Drew Keszei thought 2016 was definitely the year for Homestead.
The quarterback spent the summer preparing for a hopeful state championship run, and his recruiting profile steadily climbed in the process. The second part was critical for his football future, but Keszei’s primary focus was to guide the Spartans to a historic season.
Win the school’s first football title: That was the dream for the senior.
During Homestead’s season opener against Northrop, though, reality had a different, and painful, idea.
Keszei scored the first touchdown of what he hoped would be a special year, but it also turned out to be his final trip to the end zone. An awkward twist of his ankle while getting tackled resulted in a broken right fibula.
“I messed it up pretty good,” he told the News-Sentinel. “That was the first injury I’ve ever had. It was tough, my senior year.
“During the summer and even junior year we grew so much together, and we were all looking forward to the season so much. Having that happen was a letdown.”
With a boot on his leg, Keszei watched the Spartans finish 9-3 and bow out in the regional final to eventual 6A champion Carmel.
Although Keszei spent the season on the sideline, he stayed involved in practice as a mentor for the quarterbacks.
“There are some occasions where a kid gets an injury like that and they disappear from the team,” Homestead coach Chad Zolman said. “What impressed me most was he stayed engaged the entire season. He was with the team, supporting his teammates. I really appreciated that.”
After Homestead’s campaign ended, Keszei’s rehab continued.
“At first it was a lot of rest,” he said. “Once the bone healed I was able to start squatting and keeping my leg strength up pretty well.”
Keszei’s next step is getting used to cutting, jumping and other explosive activities. He was finally cleared to run in mid-January.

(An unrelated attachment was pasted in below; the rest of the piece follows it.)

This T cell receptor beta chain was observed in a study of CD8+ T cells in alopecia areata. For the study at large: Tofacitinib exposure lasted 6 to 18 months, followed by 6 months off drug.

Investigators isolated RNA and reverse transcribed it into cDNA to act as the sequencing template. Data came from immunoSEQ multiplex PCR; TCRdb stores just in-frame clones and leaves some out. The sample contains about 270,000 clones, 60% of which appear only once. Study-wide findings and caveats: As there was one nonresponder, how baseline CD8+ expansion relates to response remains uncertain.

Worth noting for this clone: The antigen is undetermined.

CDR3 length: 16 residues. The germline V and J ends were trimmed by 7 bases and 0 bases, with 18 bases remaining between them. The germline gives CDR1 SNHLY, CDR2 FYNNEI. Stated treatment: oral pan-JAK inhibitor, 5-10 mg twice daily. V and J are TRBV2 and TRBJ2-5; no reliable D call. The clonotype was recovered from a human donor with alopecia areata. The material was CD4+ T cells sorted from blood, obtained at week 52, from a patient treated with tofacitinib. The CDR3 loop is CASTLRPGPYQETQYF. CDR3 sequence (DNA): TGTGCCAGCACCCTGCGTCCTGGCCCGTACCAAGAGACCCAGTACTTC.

Keszei will attempt to regain the standout athleticism he showed off last May during the Columbus Opening Regional, which is part of a summer camp series hosted by Nike. Keszei posted a record SPARQ rating for quarterbacks who competed in the Elite 11 phase. The testing measures an athlete’s speed, power, agility, reaction and quickness.
Allen Trieu, Scout.com’s Midwest Football Recruiting Manager, told the News-Sentinel it was apparent Keszei had good athleticism in his drill work at the regional, and the testing backed it up.
“He maybe doesn't blow you away with his physical size,” Trieu said of the 6-2, 185-pound talent. “But he can make all the throws and went from off the radar a bit to on it with a series of good camps.”
Trieu thought the camp established Keszei as a Division I prospect, and the quarterback was already squarely positioned in Ohio University’s sights. He attended junior day in the spring of 2016 before committing to the program in June, passing up offers from Northern Illinois, Eastern Michigan and Buffalo.
“I believe I visited twice. It was a perfect fit for me all around,” Keszei said, adding that the area supports his outdoor interests of hunting and fishing.
The draw for the Bobcats was obvious, too.
As a junior at Homestead, Keszei threw for 2,750 yards and 30 touchdowns compared to just nine interceptions. He also scampered for 773 yards and eight scores while leading Homestead to a sectional title.
The ugly truth of college football is an injury sometimes leads to a pulled scholarship. However, Zolman said the Ohio coaching staff reached out right away to affirm the offer would be honored.
“That tells me a lot about their integrity,” Zolman said. “I’m excited for him. I think he’s got a real good opportunity there.”
Keszei will leave Fort Wayne for Athens shortly after graduation in May. The summer term begins in mid-June, and he plans to be a full participant in weight training, conditioning and 7-on-7 work.
“From meeting all the players and recruits, I’m excited to get there,” he said.
By no means is Keszei guaranteed anything at Ohio except for a shot. While Quinton Maxwell boasts six games of starting experience, Nathan Rourke was a successful quarterback in high school and performed well at the junior college level. Joey Duckworth and Deeb Haber are also on the depth chart. The competition will be tough, but Keszei said he’s ready for the challenge.
That shouldn’t come as a surprise, considering the disappointment of the shattered dreams he endured.
And once he signs a letter of intent on Wednesday, Keszei can officially look forward to his promising new reality at Ohio.